It seemed like a good argument at the time, but gradually I understood that Medved was a conservative political commentator – often motivated by religious orthodoxy – and that his book was shrill and one-dimensional, presenting just a single side of a complex topic. (Studies have indicated that screen violence can also have a cathartic effect on viewers, making them more passive and less inclined to emulate what they see.) There will, of course, always be movies that use violence or bad language gratuitously, or in a way that contributes nothing to narrative or character development – but it’s equally possible for such work to push boundaries and to shake viewers up by using options that were not available to artists in a more conservative time.
As Martin Amis pointed out in his fine essay "I am in Blood Stepp'd in So Far", when the Hollywood censorship code was revised in 1966, “film edged closer to being a director’s medium, freer to go where the talent pushed it”.
As we now know, the talent pushed it away from the mainstream of America and towards the mainstream of contemporary art, while playing to its own strengths - action, immediacy, affect...(The complete essay can be read here)
...Does screen violence provide a window or a mirror? Is it an effect or is it a cause, an encouragement, a facilitation? Fairly representatively, I think, I happen to like screen violence while steadily execrating its real-life counterpart. Moreover, I can tell the difference between the two. One is happening, one is not. One is earnest, one is play. But we inhabit the postmodern age, an age of mass suggestibility, in which image and reality strangely interact.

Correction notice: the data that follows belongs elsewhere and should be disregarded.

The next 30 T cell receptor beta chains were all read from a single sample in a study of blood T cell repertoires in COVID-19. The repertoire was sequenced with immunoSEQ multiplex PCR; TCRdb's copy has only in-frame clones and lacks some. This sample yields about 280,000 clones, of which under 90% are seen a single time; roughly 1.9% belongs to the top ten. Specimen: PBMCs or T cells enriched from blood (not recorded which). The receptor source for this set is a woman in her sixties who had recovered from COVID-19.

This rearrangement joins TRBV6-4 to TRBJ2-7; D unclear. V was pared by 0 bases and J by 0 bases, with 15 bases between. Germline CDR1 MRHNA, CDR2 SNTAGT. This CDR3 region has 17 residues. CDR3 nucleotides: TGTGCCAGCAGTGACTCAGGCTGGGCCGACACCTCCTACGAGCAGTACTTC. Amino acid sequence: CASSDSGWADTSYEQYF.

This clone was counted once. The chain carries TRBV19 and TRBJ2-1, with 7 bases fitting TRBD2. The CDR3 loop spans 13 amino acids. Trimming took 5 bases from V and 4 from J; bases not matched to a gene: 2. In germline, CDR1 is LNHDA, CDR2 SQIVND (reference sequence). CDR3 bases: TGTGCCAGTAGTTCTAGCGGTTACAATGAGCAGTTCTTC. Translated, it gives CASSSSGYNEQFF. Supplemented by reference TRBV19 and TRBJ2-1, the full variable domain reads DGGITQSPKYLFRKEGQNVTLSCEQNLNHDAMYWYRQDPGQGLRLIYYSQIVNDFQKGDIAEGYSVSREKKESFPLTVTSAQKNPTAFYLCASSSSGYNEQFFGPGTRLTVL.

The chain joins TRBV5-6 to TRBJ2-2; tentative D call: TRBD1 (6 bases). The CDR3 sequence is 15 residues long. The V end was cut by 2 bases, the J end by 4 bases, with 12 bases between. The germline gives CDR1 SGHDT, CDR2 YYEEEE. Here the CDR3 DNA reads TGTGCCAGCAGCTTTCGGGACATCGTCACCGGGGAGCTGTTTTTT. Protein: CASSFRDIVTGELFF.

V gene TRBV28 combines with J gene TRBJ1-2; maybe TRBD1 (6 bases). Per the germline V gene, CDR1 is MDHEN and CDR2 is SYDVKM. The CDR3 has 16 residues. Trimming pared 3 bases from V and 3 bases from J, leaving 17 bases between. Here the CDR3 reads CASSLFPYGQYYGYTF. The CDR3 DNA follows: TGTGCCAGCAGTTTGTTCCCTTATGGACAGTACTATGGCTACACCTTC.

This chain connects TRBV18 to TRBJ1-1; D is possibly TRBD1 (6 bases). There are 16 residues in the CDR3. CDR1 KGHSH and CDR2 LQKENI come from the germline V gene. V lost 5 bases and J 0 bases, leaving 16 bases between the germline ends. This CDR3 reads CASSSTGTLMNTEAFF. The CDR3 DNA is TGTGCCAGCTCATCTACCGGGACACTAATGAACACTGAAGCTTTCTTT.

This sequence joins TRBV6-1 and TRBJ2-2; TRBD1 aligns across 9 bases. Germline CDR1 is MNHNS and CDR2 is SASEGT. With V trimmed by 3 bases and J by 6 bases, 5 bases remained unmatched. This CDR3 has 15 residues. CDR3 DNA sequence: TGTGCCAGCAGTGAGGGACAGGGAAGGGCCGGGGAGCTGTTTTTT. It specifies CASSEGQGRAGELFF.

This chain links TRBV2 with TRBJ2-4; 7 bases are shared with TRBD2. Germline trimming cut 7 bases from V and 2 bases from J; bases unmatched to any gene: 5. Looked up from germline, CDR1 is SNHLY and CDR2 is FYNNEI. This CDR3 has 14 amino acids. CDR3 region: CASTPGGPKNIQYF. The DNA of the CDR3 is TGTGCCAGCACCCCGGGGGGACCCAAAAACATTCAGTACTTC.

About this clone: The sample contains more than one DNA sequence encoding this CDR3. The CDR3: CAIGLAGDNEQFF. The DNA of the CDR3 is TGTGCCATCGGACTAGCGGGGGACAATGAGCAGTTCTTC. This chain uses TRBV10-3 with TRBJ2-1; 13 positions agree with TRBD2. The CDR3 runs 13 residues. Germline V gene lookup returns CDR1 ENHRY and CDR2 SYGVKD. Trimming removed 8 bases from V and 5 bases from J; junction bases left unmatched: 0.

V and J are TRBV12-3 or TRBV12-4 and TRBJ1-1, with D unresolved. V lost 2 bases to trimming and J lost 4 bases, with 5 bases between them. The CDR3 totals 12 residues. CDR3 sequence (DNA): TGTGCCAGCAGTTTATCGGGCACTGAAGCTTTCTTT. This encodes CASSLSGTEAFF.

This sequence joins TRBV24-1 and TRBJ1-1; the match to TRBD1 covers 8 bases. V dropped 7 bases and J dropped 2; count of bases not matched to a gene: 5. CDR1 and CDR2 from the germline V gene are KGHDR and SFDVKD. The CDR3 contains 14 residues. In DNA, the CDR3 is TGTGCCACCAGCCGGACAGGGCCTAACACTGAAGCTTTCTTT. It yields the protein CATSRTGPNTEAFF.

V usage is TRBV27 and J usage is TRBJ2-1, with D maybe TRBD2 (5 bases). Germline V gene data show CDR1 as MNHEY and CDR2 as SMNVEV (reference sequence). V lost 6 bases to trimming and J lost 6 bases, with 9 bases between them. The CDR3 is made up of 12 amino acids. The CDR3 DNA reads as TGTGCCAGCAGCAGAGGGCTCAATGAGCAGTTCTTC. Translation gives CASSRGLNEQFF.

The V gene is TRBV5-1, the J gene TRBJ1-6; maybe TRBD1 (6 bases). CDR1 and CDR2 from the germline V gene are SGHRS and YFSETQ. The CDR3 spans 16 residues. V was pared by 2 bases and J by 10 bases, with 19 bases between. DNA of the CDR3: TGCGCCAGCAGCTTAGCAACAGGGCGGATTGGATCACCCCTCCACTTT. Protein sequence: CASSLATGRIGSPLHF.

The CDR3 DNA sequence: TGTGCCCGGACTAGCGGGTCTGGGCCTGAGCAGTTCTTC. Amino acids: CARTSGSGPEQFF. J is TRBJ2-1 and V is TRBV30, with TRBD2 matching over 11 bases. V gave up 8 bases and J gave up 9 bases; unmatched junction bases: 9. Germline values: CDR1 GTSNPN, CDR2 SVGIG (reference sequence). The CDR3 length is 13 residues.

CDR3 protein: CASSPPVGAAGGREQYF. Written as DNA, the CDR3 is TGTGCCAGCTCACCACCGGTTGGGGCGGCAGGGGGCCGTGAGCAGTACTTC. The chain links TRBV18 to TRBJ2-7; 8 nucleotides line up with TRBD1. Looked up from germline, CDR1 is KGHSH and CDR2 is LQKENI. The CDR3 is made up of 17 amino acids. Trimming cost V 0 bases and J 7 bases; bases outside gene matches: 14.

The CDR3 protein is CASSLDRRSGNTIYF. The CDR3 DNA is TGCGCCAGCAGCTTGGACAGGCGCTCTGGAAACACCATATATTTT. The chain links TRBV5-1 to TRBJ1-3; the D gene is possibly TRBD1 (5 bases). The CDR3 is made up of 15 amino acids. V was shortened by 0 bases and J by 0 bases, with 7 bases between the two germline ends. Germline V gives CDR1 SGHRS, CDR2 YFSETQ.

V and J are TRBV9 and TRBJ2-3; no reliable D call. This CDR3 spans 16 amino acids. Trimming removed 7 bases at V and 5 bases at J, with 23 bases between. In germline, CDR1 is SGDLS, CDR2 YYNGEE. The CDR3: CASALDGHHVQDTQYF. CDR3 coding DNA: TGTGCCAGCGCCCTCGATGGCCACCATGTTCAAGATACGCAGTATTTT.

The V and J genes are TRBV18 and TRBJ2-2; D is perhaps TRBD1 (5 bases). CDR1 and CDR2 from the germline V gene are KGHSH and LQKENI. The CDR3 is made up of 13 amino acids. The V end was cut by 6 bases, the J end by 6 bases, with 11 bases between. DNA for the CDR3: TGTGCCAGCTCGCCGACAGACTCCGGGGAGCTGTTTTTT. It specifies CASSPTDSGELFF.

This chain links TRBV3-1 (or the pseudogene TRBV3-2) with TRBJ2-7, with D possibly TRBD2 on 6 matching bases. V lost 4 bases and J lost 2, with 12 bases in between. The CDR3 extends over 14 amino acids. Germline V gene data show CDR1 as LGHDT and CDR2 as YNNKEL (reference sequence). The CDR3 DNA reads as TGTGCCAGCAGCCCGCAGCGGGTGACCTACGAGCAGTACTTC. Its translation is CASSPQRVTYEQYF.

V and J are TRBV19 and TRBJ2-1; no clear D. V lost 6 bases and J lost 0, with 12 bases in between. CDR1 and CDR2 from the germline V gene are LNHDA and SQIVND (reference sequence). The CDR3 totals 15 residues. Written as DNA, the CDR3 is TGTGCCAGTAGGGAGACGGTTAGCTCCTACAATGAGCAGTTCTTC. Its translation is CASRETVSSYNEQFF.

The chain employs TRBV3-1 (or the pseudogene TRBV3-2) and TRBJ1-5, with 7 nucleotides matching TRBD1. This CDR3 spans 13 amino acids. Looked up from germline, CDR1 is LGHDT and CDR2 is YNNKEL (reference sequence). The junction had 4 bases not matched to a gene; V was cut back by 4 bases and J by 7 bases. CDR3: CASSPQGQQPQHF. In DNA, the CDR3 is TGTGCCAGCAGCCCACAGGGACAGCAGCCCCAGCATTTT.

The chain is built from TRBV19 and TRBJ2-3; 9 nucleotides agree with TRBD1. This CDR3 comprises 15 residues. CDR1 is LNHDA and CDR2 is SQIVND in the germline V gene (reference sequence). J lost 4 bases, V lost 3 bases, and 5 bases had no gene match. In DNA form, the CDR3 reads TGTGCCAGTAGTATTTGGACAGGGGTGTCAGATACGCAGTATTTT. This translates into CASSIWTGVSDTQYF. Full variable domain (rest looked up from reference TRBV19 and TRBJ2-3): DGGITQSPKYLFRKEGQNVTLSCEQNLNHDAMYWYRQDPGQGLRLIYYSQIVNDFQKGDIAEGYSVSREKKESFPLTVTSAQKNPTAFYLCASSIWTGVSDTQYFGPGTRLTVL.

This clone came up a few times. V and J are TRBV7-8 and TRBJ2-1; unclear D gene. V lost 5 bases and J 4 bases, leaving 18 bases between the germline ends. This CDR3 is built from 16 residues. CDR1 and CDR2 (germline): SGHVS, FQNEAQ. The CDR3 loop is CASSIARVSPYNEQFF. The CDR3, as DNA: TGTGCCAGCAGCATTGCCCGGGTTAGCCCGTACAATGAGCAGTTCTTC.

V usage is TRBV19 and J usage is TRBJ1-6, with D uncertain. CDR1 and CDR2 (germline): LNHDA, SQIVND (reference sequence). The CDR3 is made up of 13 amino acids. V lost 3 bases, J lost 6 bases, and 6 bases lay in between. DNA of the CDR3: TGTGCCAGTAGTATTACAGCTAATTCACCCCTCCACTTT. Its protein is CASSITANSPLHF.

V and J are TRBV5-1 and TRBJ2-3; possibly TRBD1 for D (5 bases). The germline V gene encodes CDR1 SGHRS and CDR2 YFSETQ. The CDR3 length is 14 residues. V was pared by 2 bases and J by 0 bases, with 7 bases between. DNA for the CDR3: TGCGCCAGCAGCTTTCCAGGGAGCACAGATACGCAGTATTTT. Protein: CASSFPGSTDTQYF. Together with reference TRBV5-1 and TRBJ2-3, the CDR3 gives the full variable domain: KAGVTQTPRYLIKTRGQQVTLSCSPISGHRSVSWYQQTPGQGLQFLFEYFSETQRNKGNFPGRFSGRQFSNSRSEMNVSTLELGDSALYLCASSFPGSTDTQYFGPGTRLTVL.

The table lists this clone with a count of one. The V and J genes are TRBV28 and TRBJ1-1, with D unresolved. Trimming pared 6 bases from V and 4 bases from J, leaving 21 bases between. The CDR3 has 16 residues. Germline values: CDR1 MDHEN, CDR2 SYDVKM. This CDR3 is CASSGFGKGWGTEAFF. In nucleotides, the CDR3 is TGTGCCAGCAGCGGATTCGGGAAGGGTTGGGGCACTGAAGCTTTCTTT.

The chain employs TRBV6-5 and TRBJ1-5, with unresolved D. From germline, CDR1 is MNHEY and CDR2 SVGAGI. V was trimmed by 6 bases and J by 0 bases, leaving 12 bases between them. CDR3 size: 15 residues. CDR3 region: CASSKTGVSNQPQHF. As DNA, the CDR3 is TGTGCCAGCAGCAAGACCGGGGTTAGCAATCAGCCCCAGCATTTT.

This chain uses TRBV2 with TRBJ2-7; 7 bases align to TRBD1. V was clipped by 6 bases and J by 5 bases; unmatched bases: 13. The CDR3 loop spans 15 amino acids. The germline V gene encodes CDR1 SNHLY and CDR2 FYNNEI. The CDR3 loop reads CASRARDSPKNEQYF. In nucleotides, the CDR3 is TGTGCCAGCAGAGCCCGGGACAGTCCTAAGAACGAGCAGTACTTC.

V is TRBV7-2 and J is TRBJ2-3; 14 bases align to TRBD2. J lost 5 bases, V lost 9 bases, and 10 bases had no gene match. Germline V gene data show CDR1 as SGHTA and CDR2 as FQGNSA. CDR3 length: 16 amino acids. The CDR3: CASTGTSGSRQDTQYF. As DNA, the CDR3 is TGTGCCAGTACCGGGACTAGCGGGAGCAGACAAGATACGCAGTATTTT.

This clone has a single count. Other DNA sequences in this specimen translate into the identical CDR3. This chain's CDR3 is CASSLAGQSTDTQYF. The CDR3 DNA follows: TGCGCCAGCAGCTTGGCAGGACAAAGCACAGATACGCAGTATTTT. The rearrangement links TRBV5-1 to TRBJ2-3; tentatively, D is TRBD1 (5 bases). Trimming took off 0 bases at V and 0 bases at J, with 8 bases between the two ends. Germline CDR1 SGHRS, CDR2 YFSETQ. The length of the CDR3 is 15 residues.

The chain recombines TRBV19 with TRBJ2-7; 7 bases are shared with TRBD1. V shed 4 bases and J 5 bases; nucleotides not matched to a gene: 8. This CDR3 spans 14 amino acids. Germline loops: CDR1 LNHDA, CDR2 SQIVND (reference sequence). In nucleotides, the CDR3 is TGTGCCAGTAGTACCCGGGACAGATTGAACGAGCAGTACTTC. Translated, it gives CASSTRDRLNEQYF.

Watching recent films like Ishqiya, Yeh Saali Zindagi and No One Killed Jessica, it seems like Hindi cinema is somewhere near that uncertain place where the American cinema was in the late 1960s. In the past couple of years, the censorship rules pertaining to profanity have become less rigid, and many films – especially the edgier ones set in the hinterland – now routinely use language that would once have been unthinkable in a mainstream movie.
Naturally, the results are mixed – new freedoms always bring missteps and over-indulgence, but there are also the occasional moments that feel just right. Take the early scene in No One Killed Jessica, which establishes the spunky character of the TV reporter Meera: when a co-passenger on her flight gushes on stupidly about the Kargil war being “so exciting”, she shuts him up by smiling sweetly and saying “Aap wahaan hote toh aapki gaand phat jaati”.
The scene is hugely effective for a number of reasons: 1) the startling use of a once-severely taboo word in the midst of a laidback conversation, 2) the fact that the word is preceded by the respectful "aap" and spoken by Rani Mukherjee, who has played mostly vanilla characters (in terms of their speaking habits, at least) in her career up to this point, and 3) the guy on the receiving end so clearly deserves to be put in his place that we in the audience feel vicarious pleasure in his public humiliation. The balance between the "bad word" and the faux-polite tone is perfect; a putdown expressed in milder language (or in an angrier voice) wouldn’t have had anywhere near the same impact. The moment also adds to our perspective on Meera and the contrast between her and the film’s other protagonist, the mousy Sabrina.
With Sudhir Mishra’s Yeh Saali Zindagi, on the other hand, though I liked the film, I wasn’t convinced that it would have been less effective if it had slightly cut down on the maa-behen gaalis sprinkled through the script. They fit certain characters perfectly – such as the crooked policeman wonderfully played by Sushant Singh – but at other times their use felt forced, as if the film was trying too hard to be gritty. But on the whole, I think we can look ahead to some exciting times as scriptwriters and directors work out how best to use the new liberties available to them.